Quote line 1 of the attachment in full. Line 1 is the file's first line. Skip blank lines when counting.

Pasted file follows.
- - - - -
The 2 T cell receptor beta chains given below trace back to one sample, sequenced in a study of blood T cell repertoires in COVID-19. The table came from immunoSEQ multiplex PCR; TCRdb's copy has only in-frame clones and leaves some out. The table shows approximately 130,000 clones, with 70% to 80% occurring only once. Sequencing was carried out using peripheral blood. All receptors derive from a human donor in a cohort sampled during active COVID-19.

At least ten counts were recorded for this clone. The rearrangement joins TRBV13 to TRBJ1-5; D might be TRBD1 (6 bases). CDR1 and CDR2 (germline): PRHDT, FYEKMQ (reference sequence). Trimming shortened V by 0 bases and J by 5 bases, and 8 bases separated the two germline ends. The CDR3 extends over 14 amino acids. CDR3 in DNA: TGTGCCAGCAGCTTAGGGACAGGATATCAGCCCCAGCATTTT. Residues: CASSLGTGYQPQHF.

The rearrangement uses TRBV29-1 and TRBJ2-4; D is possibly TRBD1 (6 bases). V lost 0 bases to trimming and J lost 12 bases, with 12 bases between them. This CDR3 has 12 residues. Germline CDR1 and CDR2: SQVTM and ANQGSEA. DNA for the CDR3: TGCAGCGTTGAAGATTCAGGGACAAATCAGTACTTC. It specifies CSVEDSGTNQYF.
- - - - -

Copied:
The 2 T cell receptor beta chains given below trace back to one sample, sequenced in a study of blood T cell repertoires in COVID-19. The table came from immunoSEQ multiplex PCR; TCRdb's copy has only in-frame clones and leaves some out. The table shows approximately 130,000 clones, with 70% to 80% occurring only once. Sequencing was carried out using peripheral blood. All receptors derive from a human donor in a cohort sampled during active COVID-19.